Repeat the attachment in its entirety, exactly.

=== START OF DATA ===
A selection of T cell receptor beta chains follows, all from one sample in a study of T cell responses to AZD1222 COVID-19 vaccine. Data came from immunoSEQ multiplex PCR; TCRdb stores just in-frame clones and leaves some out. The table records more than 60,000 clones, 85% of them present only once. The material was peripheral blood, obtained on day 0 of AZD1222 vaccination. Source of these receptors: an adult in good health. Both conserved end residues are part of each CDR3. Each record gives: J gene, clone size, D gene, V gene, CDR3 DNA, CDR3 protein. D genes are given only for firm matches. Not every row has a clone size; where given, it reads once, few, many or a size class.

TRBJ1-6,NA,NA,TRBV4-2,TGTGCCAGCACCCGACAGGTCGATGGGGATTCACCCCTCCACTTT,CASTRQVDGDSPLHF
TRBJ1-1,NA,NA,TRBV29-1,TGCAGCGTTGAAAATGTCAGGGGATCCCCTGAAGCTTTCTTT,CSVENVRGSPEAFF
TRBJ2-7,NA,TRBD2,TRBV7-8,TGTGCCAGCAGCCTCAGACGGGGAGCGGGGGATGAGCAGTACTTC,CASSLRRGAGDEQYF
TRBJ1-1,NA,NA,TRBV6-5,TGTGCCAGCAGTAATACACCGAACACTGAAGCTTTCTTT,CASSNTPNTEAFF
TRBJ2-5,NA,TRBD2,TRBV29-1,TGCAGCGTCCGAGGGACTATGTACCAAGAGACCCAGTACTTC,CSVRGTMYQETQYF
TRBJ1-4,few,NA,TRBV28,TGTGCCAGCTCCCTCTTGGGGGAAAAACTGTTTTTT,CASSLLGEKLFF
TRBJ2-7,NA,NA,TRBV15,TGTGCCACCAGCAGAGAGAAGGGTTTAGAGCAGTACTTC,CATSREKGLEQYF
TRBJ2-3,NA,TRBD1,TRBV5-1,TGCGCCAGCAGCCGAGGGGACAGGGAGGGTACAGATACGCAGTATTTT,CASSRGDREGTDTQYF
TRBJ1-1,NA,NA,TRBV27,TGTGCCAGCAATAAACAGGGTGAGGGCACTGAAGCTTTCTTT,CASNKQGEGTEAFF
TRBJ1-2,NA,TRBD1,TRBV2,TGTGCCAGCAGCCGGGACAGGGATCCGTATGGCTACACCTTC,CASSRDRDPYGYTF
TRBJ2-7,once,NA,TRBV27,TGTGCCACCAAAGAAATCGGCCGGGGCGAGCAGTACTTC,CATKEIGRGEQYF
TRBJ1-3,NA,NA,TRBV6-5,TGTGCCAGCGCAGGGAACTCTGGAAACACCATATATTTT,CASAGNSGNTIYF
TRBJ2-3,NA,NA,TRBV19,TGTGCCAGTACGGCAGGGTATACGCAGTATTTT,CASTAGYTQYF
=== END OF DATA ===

A selection of T cell receptor beta chains follows, all from one sample in a study of T cell responses to AZD1222 COVID-19 vaccine. Data came from immunoSEQ multiplex PCR; TCRdb stores just in-frame clones and leaves some out. The table records more than 60,000 clones, 85% of them present only once. The material was peripheral blood, obtained on day 0 of AZD1222 vaccination. Source of these receptors: an adult in good health. Both conserved end residues are part of each CDR3. Each record gives: J gene, clone size, D gene, V gene, CDR3 DNA, CDR3 protein. D genes are given only for firm matches. Not every row has a clone size; where given, it reads once, few, many or a size class.

TRBJ1-6,NA,NA,TRBV4-2,TGTGCCAGCACCCGACAGGTCGATGGGGATTCACCCCTCCACTTT,CASTRQVDGDSPLHF
TRBJ1-1,NA,NA,TRBV29-1,TGCAGCGTTGAAAATGTCAGGGGATCCCCTGAAGCTTTCTTT,CSVENVRGSPEAFF
TRBJ2-7,NA,TRBD2,TRBV7-8,TGTGCCAGCAGCCTCAGACGGGGAGCGGGGGATGAGCAGTACTTC,CASSLRRGAGDEQYF
TRBJ1-1,NA,NA,TRBV6-5,TGTGCCAGCAGTAATACACCGAACACTGAAGCTTTCTTT,CASSNTPNTEAFF
TRBJ2-5,NA,TRBD2,TRBV29-1,TGCAGCGTCCGAGGGACTATGTACCAAGAGACCCAGTACTTC,CSVRGTMYQETQYF
TRBJ1-4,few,NA,TRBV28,TGTGCCAGCTCCCTCTTGGGGGAAAAACTGTTTTTT,CASSLLGEKLFF
TRBJ2-7,NA,NA,TRBV15,TGTGCCACCAGCAGAGAGAAGGGTTTAGAGCAGTACTTC,CATSREKGLEQYF
TRBJ2-3,NA,TRBD1,TRBV5-1,TGCGCCAGCAGCCGAGGGGACAGGGAGGGTACAGATACGCAGTATTTT,CASSRGDREGTDTQYF
TRBJ1-1,NA,NA,TRBV27,TGTGCCAGCAATAAACAGGGTGAGGGCACTGAAGCTTTCTTT,CASNKQGEGTEAFF
TRBJ1-2,NA,TRBD1,TRBV2,TGTGCCAGCAGCCGGGACAGGGATCCGTATGGCTACACCTTC,CASSRDRDPYGYTF
TRBJ2-7,once,NA,TRBV27,TGTGCCACCAAAGAAATCGGCCGGGGCGAGCAGTACTTC,CATKEIGRGEQYF
TRBJ1-3,NA,NA,TRBV6-5,TGTGCCAGCGCAGGGAACTCTGGAAACACCATATATTTT,CASAGNSGNTIYF
TRBJ2-3,NA,NA,TRBV19,TGTGCCAGTACGGCAGGGTATACGCAGTATTTT,CASTAGYTQYF